Listening for literal meaning in Broken Social Scene's music is often beside the point. The clearest-sounding vocal on its 2005 CD is built on the refrain "If you always get up late, you'll never be on time." Better to give in to the happy, driving beat and the singer's sharp, feminine coolness. Close listening or lyric-Googling reveals a darkness in other songs. On "Lover's Spit," the spare sound leaves the singer (a man on a 2002 album version, a woman on a rarities collection) at the center, singing such literally confusing but poetically clear lyrics as "They listen to teeth to learn how to quit," evoking lonely dread after too many temporary encounters. Most often, the sound's emotions overwhelm the lyrics. "It's All Gonna Break," the latest album's closer, starts with vulgar anger you might miss because the song sounds so joyous. It's over-the-top climactic, so bombastic they can't be serious, but still great, ten minutes of pure thrill.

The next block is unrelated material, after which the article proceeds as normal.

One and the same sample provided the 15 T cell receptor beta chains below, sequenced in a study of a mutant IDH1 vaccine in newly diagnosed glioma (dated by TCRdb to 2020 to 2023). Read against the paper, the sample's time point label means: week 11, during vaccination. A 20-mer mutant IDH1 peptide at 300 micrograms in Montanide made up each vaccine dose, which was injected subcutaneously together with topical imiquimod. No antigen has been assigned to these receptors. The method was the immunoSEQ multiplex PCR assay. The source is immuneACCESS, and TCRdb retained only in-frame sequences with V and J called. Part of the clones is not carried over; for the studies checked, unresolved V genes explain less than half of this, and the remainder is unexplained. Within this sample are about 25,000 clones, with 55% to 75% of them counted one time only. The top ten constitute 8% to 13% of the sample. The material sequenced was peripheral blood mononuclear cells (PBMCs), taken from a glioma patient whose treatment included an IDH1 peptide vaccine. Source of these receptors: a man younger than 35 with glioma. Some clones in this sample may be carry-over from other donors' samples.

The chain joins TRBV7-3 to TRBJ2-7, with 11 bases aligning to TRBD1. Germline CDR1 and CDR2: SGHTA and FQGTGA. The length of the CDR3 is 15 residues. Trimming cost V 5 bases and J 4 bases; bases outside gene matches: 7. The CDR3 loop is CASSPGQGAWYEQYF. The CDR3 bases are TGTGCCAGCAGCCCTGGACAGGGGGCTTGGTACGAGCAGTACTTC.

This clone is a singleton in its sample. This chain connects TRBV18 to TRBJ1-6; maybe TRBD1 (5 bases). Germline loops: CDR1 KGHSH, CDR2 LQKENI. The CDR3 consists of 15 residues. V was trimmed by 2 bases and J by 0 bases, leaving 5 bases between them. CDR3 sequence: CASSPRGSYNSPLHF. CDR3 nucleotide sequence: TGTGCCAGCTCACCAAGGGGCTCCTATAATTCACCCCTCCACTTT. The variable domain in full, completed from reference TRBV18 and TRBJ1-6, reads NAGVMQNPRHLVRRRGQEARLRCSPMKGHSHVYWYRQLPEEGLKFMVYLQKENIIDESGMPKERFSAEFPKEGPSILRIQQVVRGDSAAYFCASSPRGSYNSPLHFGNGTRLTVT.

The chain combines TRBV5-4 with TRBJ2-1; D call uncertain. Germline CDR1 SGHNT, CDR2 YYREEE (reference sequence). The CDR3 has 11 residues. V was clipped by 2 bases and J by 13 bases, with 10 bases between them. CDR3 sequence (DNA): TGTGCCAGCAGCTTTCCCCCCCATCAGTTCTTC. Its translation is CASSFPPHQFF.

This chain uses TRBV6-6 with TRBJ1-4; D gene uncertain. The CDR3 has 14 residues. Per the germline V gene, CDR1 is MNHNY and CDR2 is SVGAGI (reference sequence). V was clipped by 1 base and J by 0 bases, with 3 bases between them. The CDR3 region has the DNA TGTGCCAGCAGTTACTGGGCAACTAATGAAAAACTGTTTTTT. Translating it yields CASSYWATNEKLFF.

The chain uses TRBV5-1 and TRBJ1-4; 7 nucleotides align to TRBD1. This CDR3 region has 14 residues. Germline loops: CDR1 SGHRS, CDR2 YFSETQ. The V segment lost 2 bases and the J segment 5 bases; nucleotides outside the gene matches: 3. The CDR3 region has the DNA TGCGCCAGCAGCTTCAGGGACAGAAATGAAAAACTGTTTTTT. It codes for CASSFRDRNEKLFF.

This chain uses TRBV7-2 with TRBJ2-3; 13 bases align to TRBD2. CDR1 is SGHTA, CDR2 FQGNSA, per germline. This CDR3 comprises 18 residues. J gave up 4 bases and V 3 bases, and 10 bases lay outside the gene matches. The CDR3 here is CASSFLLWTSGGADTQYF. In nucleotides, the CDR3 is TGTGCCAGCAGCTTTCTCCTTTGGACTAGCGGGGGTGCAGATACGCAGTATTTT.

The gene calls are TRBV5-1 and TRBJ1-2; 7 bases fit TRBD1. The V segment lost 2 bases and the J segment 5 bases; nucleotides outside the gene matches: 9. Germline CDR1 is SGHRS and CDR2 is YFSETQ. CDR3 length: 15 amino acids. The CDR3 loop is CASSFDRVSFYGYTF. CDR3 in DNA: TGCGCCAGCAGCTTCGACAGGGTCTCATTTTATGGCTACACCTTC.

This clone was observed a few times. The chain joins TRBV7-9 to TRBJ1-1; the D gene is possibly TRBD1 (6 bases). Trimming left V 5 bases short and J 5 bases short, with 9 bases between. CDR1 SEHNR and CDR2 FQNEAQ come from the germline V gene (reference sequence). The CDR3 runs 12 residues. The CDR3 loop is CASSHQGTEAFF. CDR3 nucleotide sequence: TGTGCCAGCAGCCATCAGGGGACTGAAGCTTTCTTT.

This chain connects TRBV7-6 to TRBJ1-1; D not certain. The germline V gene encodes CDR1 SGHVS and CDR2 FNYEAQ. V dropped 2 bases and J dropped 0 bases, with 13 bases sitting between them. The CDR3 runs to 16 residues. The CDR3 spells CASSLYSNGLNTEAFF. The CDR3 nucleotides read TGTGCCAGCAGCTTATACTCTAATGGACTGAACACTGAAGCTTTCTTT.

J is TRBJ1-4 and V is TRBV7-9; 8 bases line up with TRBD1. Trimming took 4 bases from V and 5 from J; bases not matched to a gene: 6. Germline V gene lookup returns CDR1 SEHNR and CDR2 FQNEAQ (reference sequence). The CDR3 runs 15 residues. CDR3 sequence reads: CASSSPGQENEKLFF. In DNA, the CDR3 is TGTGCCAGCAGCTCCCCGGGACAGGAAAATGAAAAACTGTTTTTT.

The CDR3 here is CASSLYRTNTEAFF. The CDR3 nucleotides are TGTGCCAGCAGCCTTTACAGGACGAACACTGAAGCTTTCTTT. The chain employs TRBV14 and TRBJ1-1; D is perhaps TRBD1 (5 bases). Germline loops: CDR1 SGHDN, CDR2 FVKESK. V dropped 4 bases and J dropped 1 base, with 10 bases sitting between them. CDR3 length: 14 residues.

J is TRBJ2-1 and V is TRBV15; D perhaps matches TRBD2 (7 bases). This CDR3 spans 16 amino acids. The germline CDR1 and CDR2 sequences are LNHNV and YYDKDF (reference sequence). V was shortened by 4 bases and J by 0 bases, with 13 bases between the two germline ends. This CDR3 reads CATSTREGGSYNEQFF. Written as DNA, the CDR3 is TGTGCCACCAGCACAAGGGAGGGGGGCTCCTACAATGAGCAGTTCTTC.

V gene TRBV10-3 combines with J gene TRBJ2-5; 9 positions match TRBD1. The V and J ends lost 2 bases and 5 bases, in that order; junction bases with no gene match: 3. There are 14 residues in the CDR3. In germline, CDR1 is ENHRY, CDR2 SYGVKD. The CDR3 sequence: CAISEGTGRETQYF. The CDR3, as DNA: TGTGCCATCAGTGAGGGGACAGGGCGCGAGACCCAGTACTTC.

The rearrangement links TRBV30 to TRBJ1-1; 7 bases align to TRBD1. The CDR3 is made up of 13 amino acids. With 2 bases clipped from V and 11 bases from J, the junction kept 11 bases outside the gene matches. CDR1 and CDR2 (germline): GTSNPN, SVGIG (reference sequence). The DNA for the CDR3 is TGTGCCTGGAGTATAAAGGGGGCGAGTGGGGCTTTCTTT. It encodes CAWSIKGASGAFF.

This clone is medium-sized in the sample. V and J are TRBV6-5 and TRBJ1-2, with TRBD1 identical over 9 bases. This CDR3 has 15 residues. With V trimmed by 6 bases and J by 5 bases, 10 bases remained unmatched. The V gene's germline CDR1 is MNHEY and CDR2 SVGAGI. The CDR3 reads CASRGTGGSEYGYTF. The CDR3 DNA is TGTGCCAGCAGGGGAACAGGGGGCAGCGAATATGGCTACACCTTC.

Since I haven't seen Broken Social Scene live, I'm curious how clearly their humor comes across onstage. It's most obvious in the videos on their website, such as the one for "7/4 (Shoreline)," a song built on histrionic female vocals and male accompaniment. The band members are shown in theatrical half shadow, and the two vocalists sing to each other as in a cheesy 1970s duet, then pumping their hands in the air, totally aware of how much they're overdoing it.
Broken Social Scene headlines a show at the Michigan Theater on Saturday, November 11.